At a Glance
- In femoroacetabular impingement (FAI), contact between a hip’s misshapen ball and/or socket damages the cartilage and labrum.
- If untreated, FAI can lead to arthritis and ultimately require hip replacement surgery.
- FAI is most often seen in young athletes or in weekend warriors, though it can affect patients of all ages.
- Arthroscopic surgery has become the treatment of choice for most cases of FAI.
Arthroscopic surgery has long been the standard treatment for such injuries as rotator cuff and meniscus tears. But it has only been within the last two decades that arthroscopic surgery has been used to treat femoroacetabular impingement (FAI), a condition in which the ball may not be perfectly round, and the socket can be too deep or overhanging. This may damage the cartilage and labrum and can lead to arthritis.
“The use of arthroscopy for hip conditions had been limited by anatomy and indication,” says UVA orthopaedic surgeon Winston Gwathmey, MD. He notes that the hip is deeper in the body than the shoulder or knee, and it is much tighter. It was only after clinicians developed ways to safely distract the hip joint did the possibility of using arthroscopy to treat FAI become a possibility.
The procedure is especially beneficial for the subset of patients who develop arthritis as young adults and require a hip replacement. When hip replacements are performed early in life, there is a risk that patients will need a second, more complicated replacement as they age. By reshaping the hip joint and repairing damaged cartilage and labrum, arthroscopic FAI surgery can reduce the incidence of arthritis and the subsequent need for replacement surgery.
Symptoms of FAI include pain in the inner hip or groin, usually after walking or prolonged sitting. Patients sometimes experience a clicking or catching sensation within the joint and can walk with a limp. To learn more about arthroscopic treatment of FAI, take a look at the case study below.
Case Study: Arthroscopic Treatment for Femoroacetabular Impingement
Patient: Diddy Morris, a 49-year-old female
Presented with: Chronic hip and groin pain
An avid runner, Morris was experiencing progressively more severe pain that made it difficult for her to sit for extended periods or exercise. When physical therapy proved ineffective, her therapist recommended she see Dr. Gwathmey.
Diagnosis: Femoroacetabular impingement in the patient’s right hip
An X-ray revealed that an impingement in the socket was responsible for Morris’ FAI.
Treatment: Steroid injection and arthroscopic surgery
Gwathmey proceeded conservatively. He administered a steroid injection, but when relief proved temporary, Morris opted for surgery.
During the procedure, Gwathmey introduced a small video camera into the hip joint through a 6 mm incision on the outside of the hip. He then inserted specialized operative instruments into the joint through two additional small incisions on the front of the hip.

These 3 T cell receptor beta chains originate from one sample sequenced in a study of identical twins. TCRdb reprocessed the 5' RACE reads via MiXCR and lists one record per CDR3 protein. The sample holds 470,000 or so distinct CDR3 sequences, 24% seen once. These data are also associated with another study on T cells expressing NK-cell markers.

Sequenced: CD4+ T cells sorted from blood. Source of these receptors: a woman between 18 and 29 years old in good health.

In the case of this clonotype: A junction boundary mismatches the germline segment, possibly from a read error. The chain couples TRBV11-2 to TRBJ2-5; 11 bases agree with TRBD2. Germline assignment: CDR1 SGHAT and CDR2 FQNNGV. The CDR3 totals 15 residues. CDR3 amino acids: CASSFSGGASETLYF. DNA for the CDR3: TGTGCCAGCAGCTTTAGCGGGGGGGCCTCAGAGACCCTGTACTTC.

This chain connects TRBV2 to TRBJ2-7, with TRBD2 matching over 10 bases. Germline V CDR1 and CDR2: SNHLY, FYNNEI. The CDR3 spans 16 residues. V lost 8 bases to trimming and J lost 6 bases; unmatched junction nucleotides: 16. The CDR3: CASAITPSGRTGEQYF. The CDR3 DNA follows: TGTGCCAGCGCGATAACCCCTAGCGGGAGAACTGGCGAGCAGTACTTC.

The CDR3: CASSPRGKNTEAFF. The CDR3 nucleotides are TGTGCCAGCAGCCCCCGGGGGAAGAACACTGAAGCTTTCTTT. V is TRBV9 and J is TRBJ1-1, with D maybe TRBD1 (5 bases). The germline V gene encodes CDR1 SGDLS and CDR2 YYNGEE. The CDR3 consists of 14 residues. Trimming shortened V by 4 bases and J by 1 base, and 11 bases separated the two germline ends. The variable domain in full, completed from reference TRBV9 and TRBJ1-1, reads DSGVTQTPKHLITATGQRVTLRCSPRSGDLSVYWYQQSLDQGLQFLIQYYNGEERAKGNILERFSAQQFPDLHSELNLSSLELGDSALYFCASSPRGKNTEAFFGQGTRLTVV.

Gwathmey smoothed the socket with a high-speed burr to remove bone impingement in the socket that pinched the labrum and to make the ball more spherical and improve its rotation. He consulted X-rays throughout the process of reshaping of the ball and socket to verify the accuracy of the modifications.
Gwathmey then removed loose cartilage flaps with a shaver to reduce any friction within the joint and inserted tiny anchors with attached sutures into the bone around the rim of the socket to secure the labrum.
After correcting the impingement and repairing any cartilage or labral damage, Gwathmey manipulated the hip to ensure fluid range of motion and to check for any residual impingement. He then repaired the joint lining and closed and bandaged the small incisions.
Recovery: Limited weight-bearing activity and physical therapy
Arthroscopic treatment for femoroacetabular impingement is an outpatient procedure, so Morris was able to return home the day of surgery. Physical therapy is critical to reducing post-operative inflammation and to restore range of motion, so Morris began therapy almost immediately. She used crutches after surgery to allow her hip to heal and help normalize her gait. She also walked in the pool and rode an exercise bike. Within two weeks of the procedure, she had returned to work part-time.
Outcome: Six months after surgery, Morris was walking and using an elliptical trainer for 40 minutes.
Almost three years later, Morris says she feels as though she is in better shape than at any point in her adult life. In addition to running, she cross trains and does high-intensity interval training several times a week. “I didn’t appreciate how much I had limited my activities in response to my growing pain,” Morris says. “Now I feel as though I have my life back.”
To refer a patient to UVA Health, call 800.552.3723.